Abstract : In 2001 metastable Helium (He*) attained Bose-Einstein condensation (BEC). The metastable state has a lifetime of 9000 sec and an internal energy of 20 eV. This energy can be used to detect individual atoms using a micro-channel plate. The extremely good time response and high gain of this detector makes it possible to carry out a density correlation measurement (HBT) with massive particles similar to the pioneering experiment of R. Hanbury Brown and R. Twiss in optics. In addition, inelastic collisions between He* atoms produce a small but detectable flux of ions proportional to the cloud's density. This allows one to follow the evolution of the cloud's density toward BEC, passing through the phase transition, in real time and in a non invasive way.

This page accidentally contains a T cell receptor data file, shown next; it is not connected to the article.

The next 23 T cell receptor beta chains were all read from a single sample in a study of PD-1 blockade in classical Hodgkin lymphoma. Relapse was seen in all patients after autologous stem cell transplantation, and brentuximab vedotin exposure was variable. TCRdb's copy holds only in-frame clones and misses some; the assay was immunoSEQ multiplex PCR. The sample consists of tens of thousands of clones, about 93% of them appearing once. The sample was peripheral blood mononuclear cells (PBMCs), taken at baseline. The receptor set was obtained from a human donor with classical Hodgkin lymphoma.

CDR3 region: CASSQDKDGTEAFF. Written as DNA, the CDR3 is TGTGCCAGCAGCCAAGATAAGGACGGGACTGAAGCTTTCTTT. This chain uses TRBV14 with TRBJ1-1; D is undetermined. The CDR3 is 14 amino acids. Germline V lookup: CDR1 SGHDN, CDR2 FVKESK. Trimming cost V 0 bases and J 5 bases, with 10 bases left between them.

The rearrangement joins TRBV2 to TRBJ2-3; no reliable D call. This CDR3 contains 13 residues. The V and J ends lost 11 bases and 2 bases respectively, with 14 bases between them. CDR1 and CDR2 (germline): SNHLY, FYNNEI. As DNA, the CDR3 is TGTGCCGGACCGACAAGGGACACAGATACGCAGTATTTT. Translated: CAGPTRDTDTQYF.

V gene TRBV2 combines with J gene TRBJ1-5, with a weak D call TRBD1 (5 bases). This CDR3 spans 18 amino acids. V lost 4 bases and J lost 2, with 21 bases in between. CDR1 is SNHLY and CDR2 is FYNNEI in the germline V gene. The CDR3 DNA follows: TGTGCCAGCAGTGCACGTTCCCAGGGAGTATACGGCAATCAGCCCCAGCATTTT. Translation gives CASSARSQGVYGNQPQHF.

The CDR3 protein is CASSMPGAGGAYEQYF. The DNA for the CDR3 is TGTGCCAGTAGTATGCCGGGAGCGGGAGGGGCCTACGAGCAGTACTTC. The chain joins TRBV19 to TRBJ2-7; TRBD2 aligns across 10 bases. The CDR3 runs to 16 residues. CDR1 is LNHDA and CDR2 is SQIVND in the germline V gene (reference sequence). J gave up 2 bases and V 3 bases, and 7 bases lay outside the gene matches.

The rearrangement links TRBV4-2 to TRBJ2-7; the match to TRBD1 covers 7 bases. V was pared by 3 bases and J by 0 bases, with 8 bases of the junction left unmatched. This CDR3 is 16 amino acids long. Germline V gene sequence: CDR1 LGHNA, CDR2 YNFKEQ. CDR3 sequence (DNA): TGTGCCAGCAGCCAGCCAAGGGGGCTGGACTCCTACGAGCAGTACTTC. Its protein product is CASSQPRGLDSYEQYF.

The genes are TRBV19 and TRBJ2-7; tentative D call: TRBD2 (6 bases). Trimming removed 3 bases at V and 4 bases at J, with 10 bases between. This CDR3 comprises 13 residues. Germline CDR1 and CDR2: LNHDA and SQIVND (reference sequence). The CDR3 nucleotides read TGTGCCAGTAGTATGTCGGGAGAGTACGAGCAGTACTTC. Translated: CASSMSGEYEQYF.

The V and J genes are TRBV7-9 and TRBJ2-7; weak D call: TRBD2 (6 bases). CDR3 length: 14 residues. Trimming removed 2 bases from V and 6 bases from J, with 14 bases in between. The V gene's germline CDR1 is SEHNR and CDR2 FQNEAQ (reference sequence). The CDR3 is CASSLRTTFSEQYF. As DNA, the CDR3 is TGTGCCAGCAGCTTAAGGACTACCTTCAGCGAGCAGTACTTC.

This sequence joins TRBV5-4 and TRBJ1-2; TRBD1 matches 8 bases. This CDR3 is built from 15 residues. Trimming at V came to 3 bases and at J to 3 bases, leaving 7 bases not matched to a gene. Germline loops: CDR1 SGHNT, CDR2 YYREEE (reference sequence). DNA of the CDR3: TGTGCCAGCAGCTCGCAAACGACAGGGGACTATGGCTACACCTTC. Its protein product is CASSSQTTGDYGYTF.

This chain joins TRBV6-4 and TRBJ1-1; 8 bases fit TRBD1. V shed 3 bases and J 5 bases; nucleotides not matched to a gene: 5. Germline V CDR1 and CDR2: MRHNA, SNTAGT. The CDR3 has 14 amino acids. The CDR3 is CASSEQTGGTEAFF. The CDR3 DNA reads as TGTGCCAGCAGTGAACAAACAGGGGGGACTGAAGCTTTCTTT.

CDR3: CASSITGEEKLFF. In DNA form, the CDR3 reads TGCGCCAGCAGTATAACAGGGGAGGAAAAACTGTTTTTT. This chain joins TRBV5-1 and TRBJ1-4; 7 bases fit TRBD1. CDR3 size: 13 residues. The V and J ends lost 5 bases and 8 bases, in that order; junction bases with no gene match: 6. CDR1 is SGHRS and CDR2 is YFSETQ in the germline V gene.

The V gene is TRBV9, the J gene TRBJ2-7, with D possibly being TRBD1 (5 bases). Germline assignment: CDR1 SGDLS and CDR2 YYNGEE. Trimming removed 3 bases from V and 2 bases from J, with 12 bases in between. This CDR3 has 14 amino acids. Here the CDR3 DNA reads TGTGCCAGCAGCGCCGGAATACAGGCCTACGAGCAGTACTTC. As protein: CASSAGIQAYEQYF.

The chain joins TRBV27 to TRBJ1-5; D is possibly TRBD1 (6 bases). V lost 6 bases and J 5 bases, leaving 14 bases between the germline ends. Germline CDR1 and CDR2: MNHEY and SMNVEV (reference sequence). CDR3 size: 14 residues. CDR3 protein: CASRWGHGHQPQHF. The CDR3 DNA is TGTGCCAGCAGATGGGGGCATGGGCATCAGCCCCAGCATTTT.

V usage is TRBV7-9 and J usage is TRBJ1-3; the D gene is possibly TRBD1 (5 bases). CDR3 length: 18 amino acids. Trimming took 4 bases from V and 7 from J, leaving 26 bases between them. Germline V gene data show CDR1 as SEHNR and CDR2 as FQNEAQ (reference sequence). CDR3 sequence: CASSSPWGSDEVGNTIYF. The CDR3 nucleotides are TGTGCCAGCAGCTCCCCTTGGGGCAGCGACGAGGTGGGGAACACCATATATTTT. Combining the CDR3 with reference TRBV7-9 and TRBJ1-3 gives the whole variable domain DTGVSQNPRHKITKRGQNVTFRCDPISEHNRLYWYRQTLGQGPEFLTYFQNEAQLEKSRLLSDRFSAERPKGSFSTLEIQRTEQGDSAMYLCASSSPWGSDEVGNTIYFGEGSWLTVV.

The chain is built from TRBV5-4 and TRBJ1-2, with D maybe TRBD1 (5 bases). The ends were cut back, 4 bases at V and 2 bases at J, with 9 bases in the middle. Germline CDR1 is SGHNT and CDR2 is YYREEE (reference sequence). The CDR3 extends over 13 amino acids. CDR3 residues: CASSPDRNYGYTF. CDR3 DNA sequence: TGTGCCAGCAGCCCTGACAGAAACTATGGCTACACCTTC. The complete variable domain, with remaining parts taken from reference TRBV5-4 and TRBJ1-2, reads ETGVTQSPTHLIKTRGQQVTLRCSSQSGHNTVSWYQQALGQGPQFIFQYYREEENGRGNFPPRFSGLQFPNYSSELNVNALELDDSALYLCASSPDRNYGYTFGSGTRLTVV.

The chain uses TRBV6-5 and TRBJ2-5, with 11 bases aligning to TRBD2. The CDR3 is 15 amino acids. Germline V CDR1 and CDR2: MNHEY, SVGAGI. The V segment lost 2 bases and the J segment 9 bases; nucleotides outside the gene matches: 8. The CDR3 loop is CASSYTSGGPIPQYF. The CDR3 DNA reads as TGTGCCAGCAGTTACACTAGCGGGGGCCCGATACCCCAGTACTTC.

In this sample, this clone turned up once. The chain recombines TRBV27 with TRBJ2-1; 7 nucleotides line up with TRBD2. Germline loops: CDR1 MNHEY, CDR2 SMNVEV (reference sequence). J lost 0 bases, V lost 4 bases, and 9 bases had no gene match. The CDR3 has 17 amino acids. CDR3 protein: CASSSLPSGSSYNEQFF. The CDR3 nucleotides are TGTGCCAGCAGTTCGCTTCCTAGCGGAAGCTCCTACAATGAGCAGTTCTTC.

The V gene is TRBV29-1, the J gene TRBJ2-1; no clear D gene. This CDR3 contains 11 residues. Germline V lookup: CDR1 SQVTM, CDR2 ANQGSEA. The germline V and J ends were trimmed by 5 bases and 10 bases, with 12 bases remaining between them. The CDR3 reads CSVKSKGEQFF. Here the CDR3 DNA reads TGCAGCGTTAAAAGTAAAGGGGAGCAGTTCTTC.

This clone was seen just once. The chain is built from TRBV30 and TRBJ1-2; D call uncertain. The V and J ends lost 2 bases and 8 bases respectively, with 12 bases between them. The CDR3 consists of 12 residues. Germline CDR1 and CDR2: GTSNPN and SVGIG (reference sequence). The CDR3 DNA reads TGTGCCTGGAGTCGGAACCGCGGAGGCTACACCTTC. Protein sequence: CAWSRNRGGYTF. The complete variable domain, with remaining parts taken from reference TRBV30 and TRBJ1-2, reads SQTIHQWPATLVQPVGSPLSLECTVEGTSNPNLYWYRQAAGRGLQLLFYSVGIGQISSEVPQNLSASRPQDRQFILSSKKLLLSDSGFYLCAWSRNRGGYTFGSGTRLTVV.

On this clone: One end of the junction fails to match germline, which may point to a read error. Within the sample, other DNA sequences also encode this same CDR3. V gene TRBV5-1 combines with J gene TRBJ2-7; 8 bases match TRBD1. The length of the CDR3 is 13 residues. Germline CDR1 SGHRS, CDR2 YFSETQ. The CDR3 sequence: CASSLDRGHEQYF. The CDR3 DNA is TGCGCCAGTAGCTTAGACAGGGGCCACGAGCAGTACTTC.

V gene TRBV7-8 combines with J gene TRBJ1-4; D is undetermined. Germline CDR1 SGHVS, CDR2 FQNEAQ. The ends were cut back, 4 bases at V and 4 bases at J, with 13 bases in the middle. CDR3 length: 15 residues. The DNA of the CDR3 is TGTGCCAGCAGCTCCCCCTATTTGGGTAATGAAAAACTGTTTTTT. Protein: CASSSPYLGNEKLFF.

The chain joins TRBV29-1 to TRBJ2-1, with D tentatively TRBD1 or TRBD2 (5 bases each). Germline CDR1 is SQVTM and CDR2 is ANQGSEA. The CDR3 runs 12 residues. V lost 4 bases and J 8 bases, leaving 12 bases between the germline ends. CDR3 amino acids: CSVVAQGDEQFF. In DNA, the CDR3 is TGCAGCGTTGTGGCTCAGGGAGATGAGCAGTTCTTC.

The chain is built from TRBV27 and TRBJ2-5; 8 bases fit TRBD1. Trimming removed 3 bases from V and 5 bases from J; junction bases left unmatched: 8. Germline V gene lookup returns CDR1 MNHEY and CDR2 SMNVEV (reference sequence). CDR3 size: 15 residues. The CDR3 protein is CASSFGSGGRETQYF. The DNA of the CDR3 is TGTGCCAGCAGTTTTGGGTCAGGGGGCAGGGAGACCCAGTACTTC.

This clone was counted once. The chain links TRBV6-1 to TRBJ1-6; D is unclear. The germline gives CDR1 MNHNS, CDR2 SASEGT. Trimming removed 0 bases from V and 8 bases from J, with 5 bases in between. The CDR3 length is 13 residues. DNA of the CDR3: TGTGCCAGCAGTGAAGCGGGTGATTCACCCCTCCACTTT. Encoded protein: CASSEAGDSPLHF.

In this dissertation we report on three different experiments: i) the determination of the two- and three-body ionizing rate constants of He*; ii) the determination of a, the He* scattering length; iii) the measure of the intensity correlation function of a falling He* cloud. It has been shown lately that our measure of a was affected by a large systematic error and we propose a possible explanation. We describe methods to determine the temperature and fugacity of a thermal cloud. Finally a major portion of the thesis is devoted to the derivation of an analytical expression for the intensity correlation function of the atomic flux. This theoretical analysis has derived typical values for the transverse and longitudinal atomic coherence length that confirmed the possibility of performing a HBT experiment with our apparatus.